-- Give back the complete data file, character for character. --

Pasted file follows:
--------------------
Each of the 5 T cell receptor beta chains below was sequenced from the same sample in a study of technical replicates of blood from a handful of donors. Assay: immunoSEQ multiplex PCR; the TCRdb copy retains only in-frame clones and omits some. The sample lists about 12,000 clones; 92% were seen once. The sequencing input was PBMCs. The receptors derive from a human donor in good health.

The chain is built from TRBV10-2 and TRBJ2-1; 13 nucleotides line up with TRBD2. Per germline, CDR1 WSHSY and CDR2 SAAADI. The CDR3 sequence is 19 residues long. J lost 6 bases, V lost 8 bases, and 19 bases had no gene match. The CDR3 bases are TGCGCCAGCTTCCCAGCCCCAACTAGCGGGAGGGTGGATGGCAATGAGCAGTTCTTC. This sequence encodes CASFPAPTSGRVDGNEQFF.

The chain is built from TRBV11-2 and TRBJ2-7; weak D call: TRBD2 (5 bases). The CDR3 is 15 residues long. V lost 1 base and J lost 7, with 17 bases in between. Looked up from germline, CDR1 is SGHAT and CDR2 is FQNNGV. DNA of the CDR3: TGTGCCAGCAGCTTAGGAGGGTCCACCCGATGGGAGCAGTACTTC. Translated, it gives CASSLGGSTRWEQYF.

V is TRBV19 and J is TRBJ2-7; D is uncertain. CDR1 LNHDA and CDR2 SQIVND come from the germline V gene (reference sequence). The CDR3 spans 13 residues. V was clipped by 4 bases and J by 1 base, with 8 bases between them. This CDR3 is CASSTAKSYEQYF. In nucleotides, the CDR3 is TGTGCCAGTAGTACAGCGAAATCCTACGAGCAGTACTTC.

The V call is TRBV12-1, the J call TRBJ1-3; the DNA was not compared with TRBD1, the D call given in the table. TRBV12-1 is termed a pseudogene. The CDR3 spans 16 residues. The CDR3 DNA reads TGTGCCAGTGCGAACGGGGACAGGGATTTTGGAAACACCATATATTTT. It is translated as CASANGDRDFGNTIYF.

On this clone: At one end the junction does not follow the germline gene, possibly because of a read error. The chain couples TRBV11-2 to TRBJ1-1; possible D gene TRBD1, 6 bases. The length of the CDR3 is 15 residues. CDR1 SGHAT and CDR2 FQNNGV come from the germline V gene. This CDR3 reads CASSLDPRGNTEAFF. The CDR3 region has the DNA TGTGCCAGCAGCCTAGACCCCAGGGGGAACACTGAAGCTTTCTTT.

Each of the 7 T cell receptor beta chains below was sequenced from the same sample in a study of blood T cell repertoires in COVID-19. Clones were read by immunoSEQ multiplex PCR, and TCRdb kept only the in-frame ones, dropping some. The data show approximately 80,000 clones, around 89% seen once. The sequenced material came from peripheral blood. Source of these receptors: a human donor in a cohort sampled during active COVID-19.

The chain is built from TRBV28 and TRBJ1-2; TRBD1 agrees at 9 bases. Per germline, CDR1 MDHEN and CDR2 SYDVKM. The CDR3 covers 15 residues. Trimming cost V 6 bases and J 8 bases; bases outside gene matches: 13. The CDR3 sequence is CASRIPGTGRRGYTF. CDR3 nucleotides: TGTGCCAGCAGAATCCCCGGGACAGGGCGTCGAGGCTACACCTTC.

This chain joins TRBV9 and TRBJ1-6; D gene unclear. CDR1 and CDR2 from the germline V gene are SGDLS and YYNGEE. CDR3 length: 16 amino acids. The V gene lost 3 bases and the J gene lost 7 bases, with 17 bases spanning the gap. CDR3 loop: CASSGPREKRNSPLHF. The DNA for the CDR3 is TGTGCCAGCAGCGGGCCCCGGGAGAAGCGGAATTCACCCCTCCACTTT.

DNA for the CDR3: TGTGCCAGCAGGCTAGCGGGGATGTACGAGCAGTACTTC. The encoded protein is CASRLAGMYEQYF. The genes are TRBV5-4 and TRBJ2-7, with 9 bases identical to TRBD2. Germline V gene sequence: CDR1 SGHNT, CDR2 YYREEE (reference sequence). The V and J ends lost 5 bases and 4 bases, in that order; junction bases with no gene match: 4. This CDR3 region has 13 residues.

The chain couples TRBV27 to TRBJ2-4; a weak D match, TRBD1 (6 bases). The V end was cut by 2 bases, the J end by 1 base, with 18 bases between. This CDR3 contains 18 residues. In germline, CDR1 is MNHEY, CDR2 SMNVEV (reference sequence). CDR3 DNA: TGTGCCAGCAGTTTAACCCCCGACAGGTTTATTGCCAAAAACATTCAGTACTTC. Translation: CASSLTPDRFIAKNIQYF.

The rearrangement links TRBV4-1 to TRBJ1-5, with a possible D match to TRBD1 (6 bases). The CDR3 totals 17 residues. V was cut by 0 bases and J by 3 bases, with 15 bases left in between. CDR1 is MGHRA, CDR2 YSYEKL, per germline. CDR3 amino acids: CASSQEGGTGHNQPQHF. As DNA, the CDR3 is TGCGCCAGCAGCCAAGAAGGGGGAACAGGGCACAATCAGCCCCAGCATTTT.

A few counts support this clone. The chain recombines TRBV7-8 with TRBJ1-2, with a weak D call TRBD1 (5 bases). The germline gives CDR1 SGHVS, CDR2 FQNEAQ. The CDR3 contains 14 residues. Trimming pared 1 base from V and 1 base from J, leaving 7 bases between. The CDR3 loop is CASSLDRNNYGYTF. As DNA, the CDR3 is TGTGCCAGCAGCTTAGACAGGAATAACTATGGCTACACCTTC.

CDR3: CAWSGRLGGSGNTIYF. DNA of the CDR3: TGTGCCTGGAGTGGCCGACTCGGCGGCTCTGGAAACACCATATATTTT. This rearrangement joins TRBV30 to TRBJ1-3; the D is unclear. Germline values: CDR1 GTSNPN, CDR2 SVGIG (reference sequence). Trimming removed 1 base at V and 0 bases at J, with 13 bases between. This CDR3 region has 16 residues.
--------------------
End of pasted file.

Each of the 5 T cell receptor beta chains below was sequenced from the same sample in a study of technical replicates of blood from a handful of donors. Assay: immunoSEQ multiplex PCR; the TCRdb copy retains only in-frame clones and omits some. The sample lists about 12,000 clones; 92% were seen once. The sequencing input was PBMCs. The receptors derive from a human donor in good health.

The chain is built from TRBV10-2 and TRBJ2-1; 13 nucleotides line up with TRBD2. Per germline, CDR1 WSHSY and CDR2 SAAADI. The CDR3 sequence is 19 residues long. J lost 6 bases, V lost 8 bases, and 19 bases had no gene match. The CDR3 bases are TGCGCCAGCTTCCCAGCCCCAACTAGCGGGAGGGTGGATGGCAATGAGCAGTTCTTC. This sequence encodes CASFPAPTSGRVDGNEQFF.

The chain is built from TRBV11-2 and TRBJ2-7; weak D call: TRBD2 (5 bases). The CDR3 is 15 residues long. V lost 1 base and J lost 7, with 17 bases in between. Looked up from germline, CDR1 is SGHAT and CDR2 is FQNNGV. DNA of the CDR3: TGTGCCAGCAGCTTAGGAGGGTCCACCCGATGGGAGCAGTACTTC. Translated, it gives CASSLGGSTRWEQYF.

V is TRBV19 and J is TRBJ2-7; D is uncertain. CDR1 LNHDA and CDR2 SQIVND come from the germline V gene (reference sequence). The CDR3 spans 13 residues. V was clipped by 4 bases and J by 1 base, with 8 bases between them. This CDR3 is CASSTAKSYEQYF. In nucleotides, the CDR3 is TGTGCCAGTAGTACAGCGAAATCCTACGAGCAGTACTTC.

The V call is TRBV12-1, the J call TRBJ1-3; the DNA was not compared with TRBD1, the D call given in the table. TRBV12-1 is termed a pseudogene. The CDR3 spans 16 residues. The CDR3 DNA reads TGTGCCAGTGCGAACGGGGACAGGGATTTTGGAAACACCATATATTTT. It is translated as CASANGDRDFGNTIYF.

On this clone: At one end the junction does not follow the germline gene, possibly because of a read error. The chain couples TRBV11-2 to TRBJ1-1; possible D gene TRBD1, 6 bases. The length of the CDR3 is 15 residues. CDR1 SGHAT and CDR2 FQNNGV come from the germline V gene. This CDR3 reads CASSLDPRGNTEAFF. The CDR3 region has the DNA TGTGCCAGCAGCCTAGACCCCAGGGGGAACACTGAAGCTTTCTTT.

Each of the 7 T cell receptor beta chains below was sequenced from the same sample in a study of blood T cell repertoires in COVID-19. Clones were read by immunoSEQ multiplex PCR, and TCRdb kept only the in-frame ones, dropping some. The data show approximately 80,000 clones, around 89% seen once. The sequenced material came from peripheral blood. Source of these receptors: a human donor in a cohort sampled during active COVID-19.

The chain is built from TRBV28 and TRBJ1-2; TRBD1 agrees at 9 bases. Per germline, CDR1 MDHEN and CDR2 SYDVKM. The CDR3 covers 15 residues. Trimming cost V 6 bases and J 8 bases; bases outside gene matches: 13. The CDR3 sequence is CASRIPGTGRRGYTF. CDR3 nucleotides: TGTGCCAGCAGAATCCCCGGGACAGGGCGTCGAGGCTACACCTTC.

This chain joins TRBV9 and TRBJ1-6; D gene unclear. CDR1 and CDR2 from the germline V gene are SGDLS and YYNGEE. CDR3 length: 16 amino acids. The V gene lost 3 bases and the J gene lost 7 bases, with 17 bases spanning the gap. CDR3 loop: CASSGPREKRNSPLHF. The DNA for the CDR3 is TGTGCCAGCAGCGGGCCCCGGGAGAAGCGGAATTCACCCCTCCACTTT.

DNA for the CDR3: TGTGCCAGCAGGCTAGCGGGGATGTACGAGCAGTACTTC. The encoded protein is CASRLAGMYEQYF. The genes are TRBV5-4 and TRBJ2-7, with 9 bases identical to TRBD2. Germline V gene sequence: CDR1 SGHNT, CDR2 YYREEE (reference sequence). The V and J ends lost 5 bases and 4 bases, in that order; junction bases with no gene match: 4. This CDR3 region has 13 residues.

The chain couples TRBV27 to TRBJ2-4; a weak D match, TRBD1 (6 bases). The V end was cut by 2 bases, the J end by 1 base, with 18 bases between. This CDR3 contains 18 residues. In germline, CDR1 is MNHEY, CDR2 SMNVEV (reference sequence). CDR3 DNA: TGTGCCAGCAGTTTAACCCCCGACAGGTTTATTGCCAAAAACATTCAGTACTTC. Translation: CASSLTPDRFIAKNIQYF.

The rearrangement links TRBV4-1 to TRBJ1-5, with a possible D match to TRBD1 (6 bases). The CDR3 totals 17 residues. V was cut by 0 bases and J by 3 bases, with 15 bases left in between. CDR1 is MGHRA, CDR2 YSYEKL, per germline. CDR3 amino acids: CASSQEGGTGHNQPQHF. As DNA, the CDR3 is TGCGCCAGCAGCCAAGAAGGGGGAACAGGGCACAATCAGCCCCAGCATTTT.

A few counts support this clone. The chain recombines TRBV7-8 with TRBJ1-2, with a weak D call TRBD1 (5 bases). The germline gives CDR1 SGHVS, CDR2 FQNEAQ. The CDR3 contains 14 residues. Trimming pared 1 base from V and 1 base from J, leaving 7 bases between. The CDR3 loop is CASSLDRNNYGYTF. As DNA, the CDR3 is TGTGCCAGCAGCTTAGACAGGAATAACTATGGCTACACCTTC.

CDR3: CAWSGRLGGSGNTIYF. DNA of the CDR3: TGTGCCTGGAGTGGCCGACTCGGCGGCTCTGGAAACACCATATATTTT. This rearrangement joins TRBV30 to TRBJ1-3; the D is unclear. Germline values: CDR1 GTSNPN, CDR2 SVGIG (reference sequence). Trimming removed 1 base at V and 0 bases at J, with 13 bases between. This CDR3 region has 16 residues.